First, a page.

I am a mother of three (15, 12, and 9) that I home school. We are working through your ASL 1 course together with the help of the video CD's and your book. We are enjoying it tremendously! We had attempted several Spanish courses in the past, but I was never motivated enough to learn Spanish to be able to assist my kids when they hit a roadblock. <G> My oldest suffered brain damage at birth, and as a result has significant learning disabilities, including memory deficits. While it is still a challenge, I think the visual and kinesthetic components of signing making it easier for him than other languages. We had taken an introduction to sign language course a couple of years ago together, and then I took a couple of basic classes and a signing for worship class through my church's School of Ministry. Our church has a small but active Deaf Ministry, and there is also a monthly silent dinner at an area mall, so we are blessed with
opportunities to form friendships within the Deaf community. I am a childbirth educator and I also recently had a Deaf couple originally from Puerto Rico come through my class along with their trilingual interpreter. It was so nice to be able to communicate directly with the couple at least on a limited basis. It has also made me angry to learn how the needs of the Deaf are often not met despite legal obligations to do so. This expectant mother has not been provided an interpreter for any of her prenatal appointments. How sad!
Wow...that is quite a story.
You keep the faith and hang in there!
--Dr. Bill

A student writes:
how would u sign the verb, shower? Would it be the same as the noun? is shower a noun-verb pair?
I could see how some people might consider "shower" a noun verb pair.
When used in a sentence by a fluent ASL signer, "SHOWER" would be done with a single movement.
"I NEED SHOWER-(single movement)." That would mean "take a shower" which is an action.
If you signed "SHOWER-(double movement) LEAKING, I NEED F-I-X" it would certainly be a noun.
This sign is flexible though.  I wouldn't mark it wrong on a test if one of my students did it either way.

In a message dated 3/4/2005 1:52:04 PM Pacific Standard Time, dogsrbest@_____ writes:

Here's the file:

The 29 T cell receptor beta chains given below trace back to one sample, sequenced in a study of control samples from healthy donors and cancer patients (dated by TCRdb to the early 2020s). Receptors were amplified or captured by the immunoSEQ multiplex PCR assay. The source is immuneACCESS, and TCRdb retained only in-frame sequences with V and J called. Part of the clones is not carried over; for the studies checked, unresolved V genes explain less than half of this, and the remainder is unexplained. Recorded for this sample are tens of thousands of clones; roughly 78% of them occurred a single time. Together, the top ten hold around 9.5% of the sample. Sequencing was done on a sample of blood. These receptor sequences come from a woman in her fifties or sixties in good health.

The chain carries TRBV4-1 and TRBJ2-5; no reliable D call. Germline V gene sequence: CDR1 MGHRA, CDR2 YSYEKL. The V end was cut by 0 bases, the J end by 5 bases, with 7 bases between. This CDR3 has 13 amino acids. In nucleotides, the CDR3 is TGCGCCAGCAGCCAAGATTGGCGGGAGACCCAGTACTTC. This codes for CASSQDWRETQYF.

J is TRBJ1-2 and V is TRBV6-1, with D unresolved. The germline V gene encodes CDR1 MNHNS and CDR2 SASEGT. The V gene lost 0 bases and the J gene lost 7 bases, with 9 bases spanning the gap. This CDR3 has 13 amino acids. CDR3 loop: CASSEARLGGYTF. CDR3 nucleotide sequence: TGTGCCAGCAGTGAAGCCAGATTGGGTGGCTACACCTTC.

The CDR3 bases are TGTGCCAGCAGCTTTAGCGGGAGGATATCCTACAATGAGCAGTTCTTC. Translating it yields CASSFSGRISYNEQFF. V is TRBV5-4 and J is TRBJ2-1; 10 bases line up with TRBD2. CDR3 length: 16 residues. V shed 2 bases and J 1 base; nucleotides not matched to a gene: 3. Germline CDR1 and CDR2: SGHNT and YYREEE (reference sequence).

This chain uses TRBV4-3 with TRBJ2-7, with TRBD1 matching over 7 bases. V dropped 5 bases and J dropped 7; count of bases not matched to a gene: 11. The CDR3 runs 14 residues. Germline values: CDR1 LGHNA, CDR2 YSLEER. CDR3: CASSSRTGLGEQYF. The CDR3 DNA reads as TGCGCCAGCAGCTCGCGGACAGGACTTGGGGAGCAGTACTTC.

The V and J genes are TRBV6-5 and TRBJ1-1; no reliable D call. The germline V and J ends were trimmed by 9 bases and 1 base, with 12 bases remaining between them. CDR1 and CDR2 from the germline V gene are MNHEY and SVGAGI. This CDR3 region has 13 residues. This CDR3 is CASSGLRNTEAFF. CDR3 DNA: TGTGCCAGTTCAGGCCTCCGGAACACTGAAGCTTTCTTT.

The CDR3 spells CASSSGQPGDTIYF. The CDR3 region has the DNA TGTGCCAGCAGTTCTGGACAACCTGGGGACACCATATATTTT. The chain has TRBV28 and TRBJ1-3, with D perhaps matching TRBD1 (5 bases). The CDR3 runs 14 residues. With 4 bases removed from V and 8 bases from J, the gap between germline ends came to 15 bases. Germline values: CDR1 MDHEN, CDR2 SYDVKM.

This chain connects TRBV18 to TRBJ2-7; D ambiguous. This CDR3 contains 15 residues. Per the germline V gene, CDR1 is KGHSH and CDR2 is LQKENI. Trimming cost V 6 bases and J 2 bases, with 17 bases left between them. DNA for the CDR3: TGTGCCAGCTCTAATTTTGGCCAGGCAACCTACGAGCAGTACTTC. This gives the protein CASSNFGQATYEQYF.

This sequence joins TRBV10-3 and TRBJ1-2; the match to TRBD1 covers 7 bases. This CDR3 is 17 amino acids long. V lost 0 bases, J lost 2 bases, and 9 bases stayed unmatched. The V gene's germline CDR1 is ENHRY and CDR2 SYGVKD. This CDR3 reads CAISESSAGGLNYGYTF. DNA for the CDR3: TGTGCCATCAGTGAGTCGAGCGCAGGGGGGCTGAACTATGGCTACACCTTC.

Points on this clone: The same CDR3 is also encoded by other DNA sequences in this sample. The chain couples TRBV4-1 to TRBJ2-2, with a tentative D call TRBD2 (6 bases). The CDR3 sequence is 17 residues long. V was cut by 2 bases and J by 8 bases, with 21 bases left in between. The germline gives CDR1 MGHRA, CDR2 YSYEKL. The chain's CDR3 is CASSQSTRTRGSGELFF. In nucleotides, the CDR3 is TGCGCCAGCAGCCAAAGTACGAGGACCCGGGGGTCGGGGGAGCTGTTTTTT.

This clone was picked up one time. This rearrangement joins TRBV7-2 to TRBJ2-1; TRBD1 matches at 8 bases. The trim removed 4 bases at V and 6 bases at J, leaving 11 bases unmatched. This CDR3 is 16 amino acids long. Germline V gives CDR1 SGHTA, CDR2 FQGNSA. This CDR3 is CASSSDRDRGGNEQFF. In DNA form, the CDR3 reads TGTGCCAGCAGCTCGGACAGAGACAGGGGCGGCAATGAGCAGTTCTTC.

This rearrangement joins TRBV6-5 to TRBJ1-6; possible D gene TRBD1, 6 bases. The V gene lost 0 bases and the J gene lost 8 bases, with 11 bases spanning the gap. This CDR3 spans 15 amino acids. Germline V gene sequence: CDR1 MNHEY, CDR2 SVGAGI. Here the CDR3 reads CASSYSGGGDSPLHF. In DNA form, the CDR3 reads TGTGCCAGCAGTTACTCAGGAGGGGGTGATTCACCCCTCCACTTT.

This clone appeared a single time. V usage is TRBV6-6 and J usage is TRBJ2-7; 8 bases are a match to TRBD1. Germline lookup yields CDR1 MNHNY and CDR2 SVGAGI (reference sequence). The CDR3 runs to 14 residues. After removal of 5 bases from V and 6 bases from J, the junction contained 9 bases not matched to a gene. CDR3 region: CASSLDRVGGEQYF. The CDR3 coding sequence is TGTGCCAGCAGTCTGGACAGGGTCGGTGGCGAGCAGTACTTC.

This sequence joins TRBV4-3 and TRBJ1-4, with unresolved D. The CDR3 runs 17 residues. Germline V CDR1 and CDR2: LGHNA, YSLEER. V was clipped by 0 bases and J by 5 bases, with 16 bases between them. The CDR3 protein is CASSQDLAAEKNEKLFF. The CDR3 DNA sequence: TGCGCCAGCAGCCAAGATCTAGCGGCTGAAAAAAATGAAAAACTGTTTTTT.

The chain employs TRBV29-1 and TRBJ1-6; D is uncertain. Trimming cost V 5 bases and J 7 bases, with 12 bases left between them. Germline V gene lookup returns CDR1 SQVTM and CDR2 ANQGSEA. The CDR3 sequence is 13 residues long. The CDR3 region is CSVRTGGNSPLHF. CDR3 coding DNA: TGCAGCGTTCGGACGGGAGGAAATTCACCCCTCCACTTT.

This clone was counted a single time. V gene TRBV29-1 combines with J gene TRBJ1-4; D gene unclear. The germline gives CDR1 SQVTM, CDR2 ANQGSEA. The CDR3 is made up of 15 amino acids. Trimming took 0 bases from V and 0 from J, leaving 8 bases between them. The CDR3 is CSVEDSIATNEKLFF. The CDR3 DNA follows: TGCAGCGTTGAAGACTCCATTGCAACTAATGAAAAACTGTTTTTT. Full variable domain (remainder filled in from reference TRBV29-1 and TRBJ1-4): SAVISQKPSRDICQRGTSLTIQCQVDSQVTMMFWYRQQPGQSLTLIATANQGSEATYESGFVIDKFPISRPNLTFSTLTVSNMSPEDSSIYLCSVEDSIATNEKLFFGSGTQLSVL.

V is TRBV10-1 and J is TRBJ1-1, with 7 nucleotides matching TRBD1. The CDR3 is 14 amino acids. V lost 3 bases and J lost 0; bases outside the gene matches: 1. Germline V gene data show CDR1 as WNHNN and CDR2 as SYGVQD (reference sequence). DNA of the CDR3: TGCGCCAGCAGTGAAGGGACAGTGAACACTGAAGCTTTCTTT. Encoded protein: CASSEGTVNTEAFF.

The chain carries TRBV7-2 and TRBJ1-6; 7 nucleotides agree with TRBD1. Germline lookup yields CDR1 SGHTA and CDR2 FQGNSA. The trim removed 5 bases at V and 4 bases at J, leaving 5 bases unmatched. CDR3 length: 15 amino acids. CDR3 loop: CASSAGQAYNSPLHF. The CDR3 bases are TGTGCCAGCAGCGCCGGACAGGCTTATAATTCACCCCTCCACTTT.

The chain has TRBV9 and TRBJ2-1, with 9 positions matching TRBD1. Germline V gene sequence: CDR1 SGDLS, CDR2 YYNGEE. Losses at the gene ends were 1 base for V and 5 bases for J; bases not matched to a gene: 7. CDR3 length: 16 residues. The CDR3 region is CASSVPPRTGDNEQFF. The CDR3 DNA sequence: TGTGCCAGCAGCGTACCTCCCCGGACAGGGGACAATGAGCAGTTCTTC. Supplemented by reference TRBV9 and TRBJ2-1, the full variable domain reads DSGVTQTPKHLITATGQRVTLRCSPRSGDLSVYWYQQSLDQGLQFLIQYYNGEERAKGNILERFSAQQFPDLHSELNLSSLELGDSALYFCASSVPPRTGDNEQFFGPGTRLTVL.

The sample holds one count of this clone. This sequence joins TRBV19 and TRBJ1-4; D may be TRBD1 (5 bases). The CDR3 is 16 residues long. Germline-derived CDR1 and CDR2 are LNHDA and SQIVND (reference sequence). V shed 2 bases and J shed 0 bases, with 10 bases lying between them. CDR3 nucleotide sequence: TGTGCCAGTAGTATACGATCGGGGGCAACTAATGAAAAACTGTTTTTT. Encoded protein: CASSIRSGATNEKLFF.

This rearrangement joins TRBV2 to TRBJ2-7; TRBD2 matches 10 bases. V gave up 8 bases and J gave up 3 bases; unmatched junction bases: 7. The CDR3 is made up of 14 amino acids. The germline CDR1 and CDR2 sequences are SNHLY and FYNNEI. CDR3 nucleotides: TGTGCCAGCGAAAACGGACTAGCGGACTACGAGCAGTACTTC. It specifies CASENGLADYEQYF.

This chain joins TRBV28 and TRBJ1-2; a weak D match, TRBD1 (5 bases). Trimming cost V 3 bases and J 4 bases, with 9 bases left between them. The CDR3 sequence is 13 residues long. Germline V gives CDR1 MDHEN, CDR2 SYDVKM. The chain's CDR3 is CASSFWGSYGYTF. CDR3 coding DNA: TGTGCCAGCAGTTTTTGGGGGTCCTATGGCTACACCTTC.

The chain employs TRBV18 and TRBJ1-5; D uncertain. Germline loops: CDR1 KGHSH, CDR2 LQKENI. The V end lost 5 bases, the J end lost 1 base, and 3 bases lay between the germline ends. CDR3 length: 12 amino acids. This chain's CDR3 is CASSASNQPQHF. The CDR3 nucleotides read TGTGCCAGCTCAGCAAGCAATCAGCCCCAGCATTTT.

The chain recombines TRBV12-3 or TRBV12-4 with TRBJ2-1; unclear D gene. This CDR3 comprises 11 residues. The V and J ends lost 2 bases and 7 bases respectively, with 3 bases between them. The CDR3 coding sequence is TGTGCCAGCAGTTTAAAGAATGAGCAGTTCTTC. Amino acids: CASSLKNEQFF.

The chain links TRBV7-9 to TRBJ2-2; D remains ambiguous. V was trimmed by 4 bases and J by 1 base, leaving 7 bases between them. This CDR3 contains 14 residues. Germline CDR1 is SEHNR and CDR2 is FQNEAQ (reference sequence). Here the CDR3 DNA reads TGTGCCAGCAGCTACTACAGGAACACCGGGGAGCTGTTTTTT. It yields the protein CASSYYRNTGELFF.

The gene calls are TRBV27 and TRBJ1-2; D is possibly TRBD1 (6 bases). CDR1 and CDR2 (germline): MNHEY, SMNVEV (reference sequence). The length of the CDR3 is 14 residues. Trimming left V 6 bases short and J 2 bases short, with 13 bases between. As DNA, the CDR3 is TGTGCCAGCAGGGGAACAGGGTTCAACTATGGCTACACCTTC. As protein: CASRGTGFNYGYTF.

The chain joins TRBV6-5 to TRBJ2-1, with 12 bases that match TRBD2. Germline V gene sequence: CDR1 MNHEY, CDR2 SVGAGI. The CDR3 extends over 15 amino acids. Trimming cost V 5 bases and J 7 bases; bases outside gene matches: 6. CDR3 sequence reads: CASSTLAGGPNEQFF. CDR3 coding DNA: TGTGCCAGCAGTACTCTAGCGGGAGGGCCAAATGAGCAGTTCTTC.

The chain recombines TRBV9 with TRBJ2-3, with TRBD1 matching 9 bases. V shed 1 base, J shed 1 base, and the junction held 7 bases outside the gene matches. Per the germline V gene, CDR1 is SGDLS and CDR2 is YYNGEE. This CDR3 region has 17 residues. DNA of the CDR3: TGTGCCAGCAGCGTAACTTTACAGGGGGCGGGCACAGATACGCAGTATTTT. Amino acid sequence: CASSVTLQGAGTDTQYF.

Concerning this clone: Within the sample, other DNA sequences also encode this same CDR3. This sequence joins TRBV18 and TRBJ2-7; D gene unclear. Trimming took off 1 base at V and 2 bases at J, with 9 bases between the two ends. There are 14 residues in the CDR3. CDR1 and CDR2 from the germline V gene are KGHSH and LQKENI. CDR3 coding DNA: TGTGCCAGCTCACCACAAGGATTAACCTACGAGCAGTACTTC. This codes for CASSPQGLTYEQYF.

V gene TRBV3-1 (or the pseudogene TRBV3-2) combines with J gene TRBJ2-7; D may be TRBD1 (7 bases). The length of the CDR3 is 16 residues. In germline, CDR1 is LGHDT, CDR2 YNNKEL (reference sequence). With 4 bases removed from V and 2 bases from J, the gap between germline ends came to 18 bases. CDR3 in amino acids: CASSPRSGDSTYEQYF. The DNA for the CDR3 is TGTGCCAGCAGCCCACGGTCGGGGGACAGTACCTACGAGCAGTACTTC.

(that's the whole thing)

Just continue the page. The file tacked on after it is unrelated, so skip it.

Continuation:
hello dr. bill, i enjoy [] very much. i think you are brave to use the name 'dr. bill' reminds me of that cartoon...ohh noo mr bill...[smile]. i am hard of hearing and mostly consider myself Deaf. i was not allowed to learn sign as a kid. i was about 23 maybe when i started to learn sign. no one in my family signs though i really wish they would learn to because it is much easier to communicate...i guess they just like yelling and repeating things till they become totally frustrated. i have a five year granddaughter who is learning signs in her kindergarden class and also from me. it is so neat to see her sign! and she's a natural little actress so sometimes her signs are really dramatic and funny. when i started to learn sign and expressed an interest in meeting other Deaf people the hearing people who were in charge of the advocacy office for the deaf said i was not 'deaf' enough and that none of the deaf people would even want to talk to me!! i listened to that line of reasoning a long time before i met some folks and found out the advocate was full of it.
i lost my hearing due to a misdiagnosed mastoid infection when i was six and also to chronic ear infections. i am training my second hearing ear dog. thank you for []. i use it to help teach my grand daughter. she thinks it is pretty cool as well.  peace.......sue
Thanks for sharing your story.
I'm glad my website has been useful to you. That is neat about your granddaughter.
Take care,

Recently an event organizer contacted me and asked me to help provide student volunteers to interpret for a "Senior Rally" co-sponsored by the AARP at the California State Legislature.